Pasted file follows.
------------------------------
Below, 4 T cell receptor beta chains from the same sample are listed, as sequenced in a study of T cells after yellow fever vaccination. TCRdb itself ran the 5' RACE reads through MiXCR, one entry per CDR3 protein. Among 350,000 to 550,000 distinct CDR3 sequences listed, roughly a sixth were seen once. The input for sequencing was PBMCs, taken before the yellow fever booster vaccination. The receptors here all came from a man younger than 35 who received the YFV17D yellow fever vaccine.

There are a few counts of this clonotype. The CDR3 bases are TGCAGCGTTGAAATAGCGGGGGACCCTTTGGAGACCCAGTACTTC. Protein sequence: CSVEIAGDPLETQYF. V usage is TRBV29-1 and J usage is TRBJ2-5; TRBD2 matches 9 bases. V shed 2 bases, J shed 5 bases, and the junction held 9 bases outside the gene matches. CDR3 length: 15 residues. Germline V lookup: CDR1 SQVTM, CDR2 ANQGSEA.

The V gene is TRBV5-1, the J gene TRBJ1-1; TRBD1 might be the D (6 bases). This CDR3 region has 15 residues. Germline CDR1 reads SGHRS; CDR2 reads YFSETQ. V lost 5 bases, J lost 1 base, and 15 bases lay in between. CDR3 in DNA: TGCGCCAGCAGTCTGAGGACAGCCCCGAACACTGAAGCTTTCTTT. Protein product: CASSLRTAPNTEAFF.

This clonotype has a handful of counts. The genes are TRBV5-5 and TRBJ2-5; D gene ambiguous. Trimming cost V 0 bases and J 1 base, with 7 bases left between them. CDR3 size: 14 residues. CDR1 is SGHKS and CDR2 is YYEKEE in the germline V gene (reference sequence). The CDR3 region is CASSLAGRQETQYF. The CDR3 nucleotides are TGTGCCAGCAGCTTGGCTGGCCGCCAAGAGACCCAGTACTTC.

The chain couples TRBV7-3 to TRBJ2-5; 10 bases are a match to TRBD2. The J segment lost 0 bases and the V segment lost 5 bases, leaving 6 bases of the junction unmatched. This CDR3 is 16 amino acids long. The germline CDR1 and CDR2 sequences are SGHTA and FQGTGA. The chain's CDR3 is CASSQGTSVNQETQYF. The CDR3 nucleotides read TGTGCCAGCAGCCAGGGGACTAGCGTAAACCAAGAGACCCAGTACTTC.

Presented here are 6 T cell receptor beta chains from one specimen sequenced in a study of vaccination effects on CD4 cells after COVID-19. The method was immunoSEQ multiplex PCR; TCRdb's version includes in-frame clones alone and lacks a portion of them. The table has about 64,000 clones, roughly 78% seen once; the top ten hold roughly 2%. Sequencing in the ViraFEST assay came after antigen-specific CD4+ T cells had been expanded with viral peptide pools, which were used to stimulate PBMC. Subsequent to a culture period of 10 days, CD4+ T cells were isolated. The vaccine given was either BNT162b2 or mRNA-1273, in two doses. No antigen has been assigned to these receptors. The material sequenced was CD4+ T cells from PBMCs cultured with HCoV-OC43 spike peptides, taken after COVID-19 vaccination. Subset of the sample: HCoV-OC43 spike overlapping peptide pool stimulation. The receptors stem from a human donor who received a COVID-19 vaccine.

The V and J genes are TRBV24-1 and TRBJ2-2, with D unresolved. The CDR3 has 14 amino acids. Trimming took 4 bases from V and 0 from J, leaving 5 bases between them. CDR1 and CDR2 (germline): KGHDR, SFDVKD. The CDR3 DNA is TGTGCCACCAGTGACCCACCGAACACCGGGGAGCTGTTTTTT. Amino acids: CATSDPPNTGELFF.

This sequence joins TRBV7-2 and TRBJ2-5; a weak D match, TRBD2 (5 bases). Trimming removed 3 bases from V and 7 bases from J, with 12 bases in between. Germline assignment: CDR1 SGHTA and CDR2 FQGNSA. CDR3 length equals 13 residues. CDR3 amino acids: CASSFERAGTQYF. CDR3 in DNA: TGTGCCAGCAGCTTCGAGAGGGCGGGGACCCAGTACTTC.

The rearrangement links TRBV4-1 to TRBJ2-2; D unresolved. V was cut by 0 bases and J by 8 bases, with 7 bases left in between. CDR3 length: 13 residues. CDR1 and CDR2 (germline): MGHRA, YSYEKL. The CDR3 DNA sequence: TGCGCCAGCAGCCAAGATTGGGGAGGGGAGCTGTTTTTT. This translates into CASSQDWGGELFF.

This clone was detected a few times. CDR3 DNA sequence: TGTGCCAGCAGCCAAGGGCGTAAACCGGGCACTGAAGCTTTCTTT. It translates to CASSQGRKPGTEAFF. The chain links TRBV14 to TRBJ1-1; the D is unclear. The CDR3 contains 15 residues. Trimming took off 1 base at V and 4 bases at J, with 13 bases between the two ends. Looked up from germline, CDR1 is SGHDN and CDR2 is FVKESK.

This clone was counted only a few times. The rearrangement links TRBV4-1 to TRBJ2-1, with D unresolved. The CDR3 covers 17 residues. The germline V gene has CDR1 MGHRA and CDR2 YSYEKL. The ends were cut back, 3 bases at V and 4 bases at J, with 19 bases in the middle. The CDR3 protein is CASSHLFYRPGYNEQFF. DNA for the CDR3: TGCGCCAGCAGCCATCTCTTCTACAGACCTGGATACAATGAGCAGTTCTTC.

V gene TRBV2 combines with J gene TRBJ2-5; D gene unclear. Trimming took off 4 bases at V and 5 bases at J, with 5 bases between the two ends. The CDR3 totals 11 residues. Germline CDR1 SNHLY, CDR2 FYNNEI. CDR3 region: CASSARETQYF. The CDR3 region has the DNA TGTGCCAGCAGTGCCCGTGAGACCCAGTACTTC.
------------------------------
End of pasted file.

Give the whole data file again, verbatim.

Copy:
Below, 4 T cell receptor beta chains from the same sample are listed, as sequenced in a study of T cells after yellow fever vaccination. TCRdb itself ran the 5' RACE reads through MiXCR, one entry per CDR3 protein. Among 350,000 to 550,000 distinct CDR3 sequences listed, roughly a sixth were seen once. The input for sequencing was PBMCs, taken before the yellow fever booster vaccination. The receptors here all came from a man younger than 35 who received the YFV17D yellow fever vaccine.

There are a few counts of this clonotype. The CDR3 bases are TGCAGCGTTGAAATAGCGGGGGACCCTTTGGAGACCCAGTACTTC. Protein sequence: CSVEIAGDPLETQYF. V usage is TRBV29-1 and J usage is TRBJ2-5; TRBD2 matches 9 bases. V shed 2 bases, J shed 5 bases, and the junction held 9 bases outside the gene matches. CDR3 length: 15 residues. Germline V lookup: CDR1 SQVTM, CDR2 ANQGSEA.

The V gene is TRBV5-1, the J gene TRBJ1-1; TRBD1 might be the D (6 bases). This CDR3 region has 15 residues. Germline CDR1 reads SGHRS; CDR2 reads YFSETQ. V lost 5 bases, J lost 1 base, and 15 bases lay in between. CDR3 in DNA: TGCGCCAGCAGTCTGAGGACAGCCCCGAACACTGAAGCTTTCTTT. Protein product: CASSLRTAPNTEAFF.

This clonotype has a handful of counts. The genes are TRBV5-5 and TRBJ2-5; D gene ambiguous. Trimming cost V 0 bases and J 1 base, with 7 bases left between them. CDR3 size: 14 residues. CDR1 is SGHKS and CDR2 is YYEKEE in the germline V gene (reference sequence). The CDR3 region is CASSLAGRQETQYF. The CDR3 nucleotides are TGTGCCAGCAGCTTGGCTGGCCGCCAAGAGACCCAGTACTTC.

The chain couples TRBV7-3 to TRBJ2-5; 10 bases are a match to TRBD2. The J segment lost 0 bases and the V segment lost 5 bases, leaving 6 bases of the junction unmatched. This CDR3 is 16 amino acids long. The germline CDR1 and CDR2 sequences are SGHTA and FQGTGA. The chain's CDR3 is CASSQGTSVNQETQYF. The CDR3 nucleotides read TGTGCCAGCAGCCAGGGGACTAGCGTAAACCAAGAGACCCAGTACTTC.

Presented here are 6 T cell receptor beta chains from one specimen sequenced in a study of vaccination effects on CD4 cells after COVID-19. The method was immunoSEQ multiplex PCR; TCRdb's version includes in-frame clones alone and lacks a portion of them. The table has about 64,000 clones, roughly 78% seen once; the top ten hold roughly 2%. Sequencing in the ViraFEST assay came after antigen-specific CD4+ T cells had been expanded with viral peptide pools, which were used to stimulate PBMC. Subsequent to a culture period of 10 days, CD4+ T cells were isolated. The vaccine given was either BNT162b2 or mRNA-1273, in two doses. No antigen has been assigned to these receptors. The material sequenced was CD4+ T cells from PBMCs cultured with HCoV-OC43 spike peptides, taken after COVID-19 vaccination. Subset of the sample: HCoV-OC43 spike overlapping peptide pool stimulation. The receptors stem from a human donor who received a COVID-19 vaccine.

The V and J genes are TRBV24-1 and TRBJ2-2, with D unresolved. The CDR3 has 14 amino acids. Trimming took 4 bases from V and 0 from J, leaving 5 bases between them. CDR1 and CDR2 (germline): KGHDR, SFDVKD. The CDR3 DNA is TGTGCCACCAGTGACCCACCGAACACCGGGGAGCTGTTTTTT. Amino acids: CATSDPPNTGELFF.

This sequence joins TRBV7-2 and TRBJ2-5; a weak D match, TRBD2 (5 bases). Trimming removed 3 bases from V and 7 bases from J, with 12 bases in between. Germline assignment: CDR1 SGHTA and CDR2 FQGNSA. CDR3 length equals 13 residues. CDR3 amino acids: CASSFERAGTQYF. CDR3 in DNA: TGTGCCAGCAGCTTCGAGAGGGCGGGGACCCAGTACTTC.

The rearrangement links TRBV4-1 to TRBJ2-2; D unresolved. V was cut by 0 bases and J by 8 bases, with 7 bases left in between. CDR3 length: 13 residues. CDR1 and CDR2 (germline): MGHRA, YSYEKL. The CDR3 DNA sequence: TGCGCCAGCAGCCAAGATTGGGGAGGGGAGCTGTTTTTT. This translates into CASSQDWGGELFF.

This clone was detected a few times. CDR3 DNA sequence: TGTGCCAGCAGCCAAGGGCGTAAACCGGGCACTGAAGCTTTCTTT. It translates to CASSQGRKPGTEAFF. The chain links TRBV14 to TRBJ1-1; the D is unclear. The CDR3 contains 15 residues. Trimming took off 1 base at V and 4 bases at J, with 13 bases between the two ends. Looked up from germline, CDR1 is SGHDN and CDR2 is FVKESK.

This clone was counted only a few times. The rearrangement links TRBV4-1 to TRBJ2-1, with D unresolved. The CDR3 covers 17 residues. The germline V gene has CDR1 MGHRA and CDR2 YSYEKL. The ends were cut back, 3 bases at V and 4 bases at J, with 19 bases in the middle. The CDR3 protein is CASSHLFYRPGYNEQFF. DNA for the CDR3: TGCGCCAGCAGCCATCTCTTCTACAGACCTGGATACAATGAGCAGTTCTTC.

V gene TRBV2 combines with J gene TRBJ2-5; D gene unclear. Trimming took off 4 bases at V and 5 bases at J, with 5 bases between the two ends. The CDR3 totals 11 residues. Germline CDR1 SNHLY, CDR2 FYNNEI. CDR3 region: CASSARETQYF. The CDR3 region has the DNA TGTGCCAGCAGTGCCCGTGAGACCCAGTACTTC.